Commentary by J. Random Folksinger
I have to preface this by stating that I was first drawn to this
work by Leigh Ann Hussey, and reacted very negatively to it. This will
be my second time through these Laws, with comments that are SOLELY MY
OWN OPINION. I know that Lady Galadriel put a lot of work (translate:
sweat blood) into these Laws, and I am not attacking her or her work.
Making my points without sounding negative would have been nice, but I
have not been very successful at this; since several people have been
asking me to put down *WHY* I didn't like them, I felt that getting the
project over with would be better than struggling with a novel-length
exercise in not offending anyone. To Lady Galadriel: I, too, have sweat
blood over a reconstruction project similar to this (and I got lots of
negative feedback, too). My finished copy, which includes the old
"Burning Times" laws as a historical source or what to do when things
*really* get bad, can be had from Leigh Ann, Judy Harrow, or downloaded
from WeirdBase in St. Louis as "JRFLAWS.TXT". My heart goes out to you,
but I am commenting on your Laws from my head only.
On the Preface: The Book of the Law, or Liber Al, which Lady G. refers
to as a primary source, is not the same as Craft law in most traditions
as it was written by Aleister Crowley; it is, therefore, hardly a
wonder why it was not found to be very pertinent by Lady G. If, indeed,
Lady G.'s Book of the Law was *not* Liber Al, it is hard to understand
where many of these Laws originated.
1. Form and Order? Ask a Discordian or Shamanic Craft type. The Laws
were created for guidance, as the latter part of this Law attests.
2. Channels, and manifestation of the Source? This sounds more like New
Age Xtianity than Wicca. I should stop talking about the flowers in the
language, although they are disconcerting and very distracting from the
original goal of "readable, usable, and pertinent to the needs ..." I
suppose I can just use the term "flowers" as my way of saying that the
language is unnecessarily complicated when it really bothers me -- and
most of these laws do fall in this category.
3. Oh, no. Not the Xtian "Ye are as children" routine again. The Gods,
in my training, wish us to grow, not perpetually remain children. To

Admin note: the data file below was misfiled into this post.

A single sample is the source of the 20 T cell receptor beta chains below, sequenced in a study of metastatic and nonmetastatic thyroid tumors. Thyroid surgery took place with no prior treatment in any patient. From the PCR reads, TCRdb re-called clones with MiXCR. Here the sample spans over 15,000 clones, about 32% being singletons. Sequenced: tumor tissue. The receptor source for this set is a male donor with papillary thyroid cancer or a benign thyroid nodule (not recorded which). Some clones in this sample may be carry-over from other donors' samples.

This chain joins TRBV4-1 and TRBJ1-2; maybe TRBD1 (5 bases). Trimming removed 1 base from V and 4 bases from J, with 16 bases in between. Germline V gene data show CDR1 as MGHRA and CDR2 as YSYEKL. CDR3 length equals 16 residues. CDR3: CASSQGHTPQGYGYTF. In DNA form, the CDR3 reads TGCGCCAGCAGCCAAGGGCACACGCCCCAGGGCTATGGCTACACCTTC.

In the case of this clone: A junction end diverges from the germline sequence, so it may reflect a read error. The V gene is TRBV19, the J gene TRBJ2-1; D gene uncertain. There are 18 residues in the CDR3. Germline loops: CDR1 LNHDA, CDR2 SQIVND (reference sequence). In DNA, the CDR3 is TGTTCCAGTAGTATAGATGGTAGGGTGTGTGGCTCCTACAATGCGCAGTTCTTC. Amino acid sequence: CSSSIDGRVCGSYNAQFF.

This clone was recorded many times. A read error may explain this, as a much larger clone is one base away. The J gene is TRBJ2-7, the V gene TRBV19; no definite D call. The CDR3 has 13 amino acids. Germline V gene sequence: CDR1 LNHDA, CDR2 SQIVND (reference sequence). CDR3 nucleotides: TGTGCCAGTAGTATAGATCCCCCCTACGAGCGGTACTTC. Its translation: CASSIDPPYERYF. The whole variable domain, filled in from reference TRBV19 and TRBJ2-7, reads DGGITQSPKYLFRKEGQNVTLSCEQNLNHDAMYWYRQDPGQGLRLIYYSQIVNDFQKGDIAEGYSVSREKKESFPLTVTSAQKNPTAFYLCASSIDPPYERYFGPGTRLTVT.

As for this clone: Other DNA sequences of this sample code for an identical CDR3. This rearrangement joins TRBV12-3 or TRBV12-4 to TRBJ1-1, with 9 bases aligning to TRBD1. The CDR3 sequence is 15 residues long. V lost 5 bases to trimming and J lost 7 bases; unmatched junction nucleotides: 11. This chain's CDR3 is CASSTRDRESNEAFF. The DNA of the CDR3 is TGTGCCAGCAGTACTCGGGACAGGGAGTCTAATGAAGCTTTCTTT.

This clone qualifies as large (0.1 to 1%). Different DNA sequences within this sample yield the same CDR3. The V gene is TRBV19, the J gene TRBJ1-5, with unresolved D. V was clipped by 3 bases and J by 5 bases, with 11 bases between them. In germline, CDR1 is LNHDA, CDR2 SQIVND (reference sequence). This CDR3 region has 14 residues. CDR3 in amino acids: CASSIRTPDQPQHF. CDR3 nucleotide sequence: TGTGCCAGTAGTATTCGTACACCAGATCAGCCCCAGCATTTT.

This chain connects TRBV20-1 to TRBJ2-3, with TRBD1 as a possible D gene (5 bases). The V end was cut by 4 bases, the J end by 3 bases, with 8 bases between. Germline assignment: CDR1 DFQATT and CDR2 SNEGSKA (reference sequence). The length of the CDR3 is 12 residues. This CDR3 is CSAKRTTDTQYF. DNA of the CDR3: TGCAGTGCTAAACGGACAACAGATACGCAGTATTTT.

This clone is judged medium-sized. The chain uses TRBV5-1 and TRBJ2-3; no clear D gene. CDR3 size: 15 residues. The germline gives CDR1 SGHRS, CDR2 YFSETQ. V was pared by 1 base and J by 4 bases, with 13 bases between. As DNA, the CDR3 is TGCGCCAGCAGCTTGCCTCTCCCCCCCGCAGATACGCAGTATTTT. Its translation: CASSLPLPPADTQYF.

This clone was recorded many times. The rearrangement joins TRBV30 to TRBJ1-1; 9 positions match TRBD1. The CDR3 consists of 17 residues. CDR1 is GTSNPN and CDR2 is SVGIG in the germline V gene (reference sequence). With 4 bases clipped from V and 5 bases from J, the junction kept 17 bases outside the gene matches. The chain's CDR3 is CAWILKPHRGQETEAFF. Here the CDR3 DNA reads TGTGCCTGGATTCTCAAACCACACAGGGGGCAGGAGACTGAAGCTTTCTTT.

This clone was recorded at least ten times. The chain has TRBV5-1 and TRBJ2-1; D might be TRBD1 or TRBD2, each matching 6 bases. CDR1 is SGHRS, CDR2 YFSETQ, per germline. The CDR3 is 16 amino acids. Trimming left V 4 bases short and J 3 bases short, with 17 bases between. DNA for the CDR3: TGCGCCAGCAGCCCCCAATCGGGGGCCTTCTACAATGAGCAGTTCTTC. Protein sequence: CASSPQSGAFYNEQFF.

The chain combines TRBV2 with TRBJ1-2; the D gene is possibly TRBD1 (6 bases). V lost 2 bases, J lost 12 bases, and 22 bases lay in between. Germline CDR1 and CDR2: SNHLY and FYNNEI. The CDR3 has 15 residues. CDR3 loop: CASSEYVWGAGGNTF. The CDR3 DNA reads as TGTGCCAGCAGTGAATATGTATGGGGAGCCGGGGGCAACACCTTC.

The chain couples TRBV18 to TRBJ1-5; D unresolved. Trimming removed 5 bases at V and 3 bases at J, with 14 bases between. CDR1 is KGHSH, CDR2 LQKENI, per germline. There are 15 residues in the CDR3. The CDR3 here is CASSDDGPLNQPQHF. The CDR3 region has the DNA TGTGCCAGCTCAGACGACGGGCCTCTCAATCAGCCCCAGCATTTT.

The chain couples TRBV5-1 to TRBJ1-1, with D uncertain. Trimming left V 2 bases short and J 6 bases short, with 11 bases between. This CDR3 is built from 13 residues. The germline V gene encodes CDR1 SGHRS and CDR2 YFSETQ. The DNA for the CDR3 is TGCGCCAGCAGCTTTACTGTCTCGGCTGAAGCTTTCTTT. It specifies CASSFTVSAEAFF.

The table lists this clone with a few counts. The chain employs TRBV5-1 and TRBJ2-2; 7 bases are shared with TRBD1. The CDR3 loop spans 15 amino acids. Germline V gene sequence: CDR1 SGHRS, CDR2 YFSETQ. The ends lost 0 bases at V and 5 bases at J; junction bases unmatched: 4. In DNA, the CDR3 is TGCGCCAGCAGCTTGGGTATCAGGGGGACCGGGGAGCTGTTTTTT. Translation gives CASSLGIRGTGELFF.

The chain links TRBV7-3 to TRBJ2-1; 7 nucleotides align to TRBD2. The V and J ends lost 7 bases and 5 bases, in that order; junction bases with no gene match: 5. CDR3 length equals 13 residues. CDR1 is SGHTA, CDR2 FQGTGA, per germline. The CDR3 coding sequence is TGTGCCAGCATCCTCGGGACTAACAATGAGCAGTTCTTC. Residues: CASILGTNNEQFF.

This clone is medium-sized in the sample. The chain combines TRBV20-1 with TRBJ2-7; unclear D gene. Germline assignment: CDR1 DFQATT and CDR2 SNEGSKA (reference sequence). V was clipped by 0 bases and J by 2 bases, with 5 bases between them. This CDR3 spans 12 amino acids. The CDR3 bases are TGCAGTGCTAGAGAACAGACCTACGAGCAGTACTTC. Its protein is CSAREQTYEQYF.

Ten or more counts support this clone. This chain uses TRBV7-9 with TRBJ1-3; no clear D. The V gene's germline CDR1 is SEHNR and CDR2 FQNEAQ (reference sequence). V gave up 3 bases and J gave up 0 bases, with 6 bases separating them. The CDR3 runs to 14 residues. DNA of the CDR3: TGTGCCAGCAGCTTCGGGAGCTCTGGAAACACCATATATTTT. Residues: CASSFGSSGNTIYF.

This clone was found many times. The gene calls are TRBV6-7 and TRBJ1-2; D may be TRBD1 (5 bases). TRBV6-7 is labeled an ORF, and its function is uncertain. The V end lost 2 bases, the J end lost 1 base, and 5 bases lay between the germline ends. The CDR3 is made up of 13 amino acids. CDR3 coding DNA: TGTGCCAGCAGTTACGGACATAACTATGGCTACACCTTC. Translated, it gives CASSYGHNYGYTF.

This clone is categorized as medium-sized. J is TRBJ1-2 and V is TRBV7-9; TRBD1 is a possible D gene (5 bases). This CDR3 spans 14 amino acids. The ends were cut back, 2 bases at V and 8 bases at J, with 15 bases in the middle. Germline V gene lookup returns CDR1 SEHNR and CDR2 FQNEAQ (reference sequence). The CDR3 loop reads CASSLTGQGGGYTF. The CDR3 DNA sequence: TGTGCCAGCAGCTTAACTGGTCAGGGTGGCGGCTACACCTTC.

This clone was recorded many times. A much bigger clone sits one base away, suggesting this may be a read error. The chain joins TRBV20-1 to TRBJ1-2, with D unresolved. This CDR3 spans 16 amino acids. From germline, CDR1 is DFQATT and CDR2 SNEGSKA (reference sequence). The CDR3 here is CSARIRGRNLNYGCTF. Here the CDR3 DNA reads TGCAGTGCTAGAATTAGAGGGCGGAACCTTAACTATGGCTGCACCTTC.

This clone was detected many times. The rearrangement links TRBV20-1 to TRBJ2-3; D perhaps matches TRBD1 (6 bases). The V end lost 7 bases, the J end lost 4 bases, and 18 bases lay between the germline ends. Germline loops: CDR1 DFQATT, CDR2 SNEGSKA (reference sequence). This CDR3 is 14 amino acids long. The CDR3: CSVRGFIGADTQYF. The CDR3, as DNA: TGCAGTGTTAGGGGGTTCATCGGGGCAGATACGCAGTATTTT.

not test what they say is the same as channelling some unknown spirit
and believing everything he/she says. We are growing, making the Gods
proud, not belittling or mocking them.
4. This law is over-judgemental (something I am accused of being at
times), and ignores the need for working with our shadow-side; I
suppose naivete is the worst I can say about this Law. I can easily
find better in Marion Weinstein's POSITIVE MAGIC...
5. The "Mothership" routine smacks of Close Encounters, but other than
the children routine and some language problems, this one isn't too bad
-- but isn't there something in an initiation ritual about us and the
Gods being the same "but for a difference of power"? I would think
Brothers and Sisters of the Gods would be better terminology --
feminists are welcome to reverse the wording.
6. Hmmm. Sounds like tithing to me. While it is certainly a good idea,
we give back to the Gods all the time -- this would be making the
meaningful ritual a mechanical one. Sustain its Priests and
Priestesses? Paid (or fed) clergy? Shades of Paul! This part would
still work in my tradition, since we are all priests and priestesses,
but I know some that are different...
7. I can't see the purpose of this Law, and know of no corresponding
Law in the Laws I have come across. It sounds like the God of the
Xtians again, making people the way they are and then judging them for
being that way.
8. A direct statement would be better. Who do you know in these times
that goes around weighing silver? Is this a modern metaphor? I don't
9. Does not parse. Sounds good, though...
10. This sounds like it's setting up the teacher as infallible -- shut
up and listen. Also, while I hear Karma used frequently in Craft
discussions, it is because it is a useful concept for us; however, this
is the first time I have seen the Lords of Karma enthroned in Craft
11. I could have taken the Golden Rule in one of its permutations, but
this is much more akin to the concept of "Sin" than that of Karma.
12. "You must not be a teller of tales..."? What, we are to have no
Bards in the Craft? If this law means that gossipping is not a good
thing, why doesn't it say so? And "must hold no malice" indicates that
we are not allowed to be human again -- true, it is better for the
Craft that we all be as a loving family, but there are other ways to
deal with the problems caused by personality conflicts than to outlaw
13. Flowers. Old Law. (Meaning that, other than difference in wording,
this is the same as the "Old Laws", i.e., Lady Sheba and others.)
14. Oh, boy! Priestess Knows Best (and will be happy to be responsible
for *you*). If someone asks me a question, give them the straightest
answer I can, and without phoning up my Priestess for permission to do
so. I am a trained, adult Witch, and am capable both of making my own
decisions *and* taking the consequences for making a wrong decision.
The "You must not put stumbling blocks..." sounds like the old parental
admonishment, "Don't put beans in your ears." The Xtians have enough
stumbling blocks of their own; I don't think ours would even be
noticed, and so are unnecessary.
15. The key words are in the Preface: readable, usable, and pertinent.
"Fetters" and "woe" are not very meaninful words in this half of the
20th century. Not sure about the use of "souls", either, since that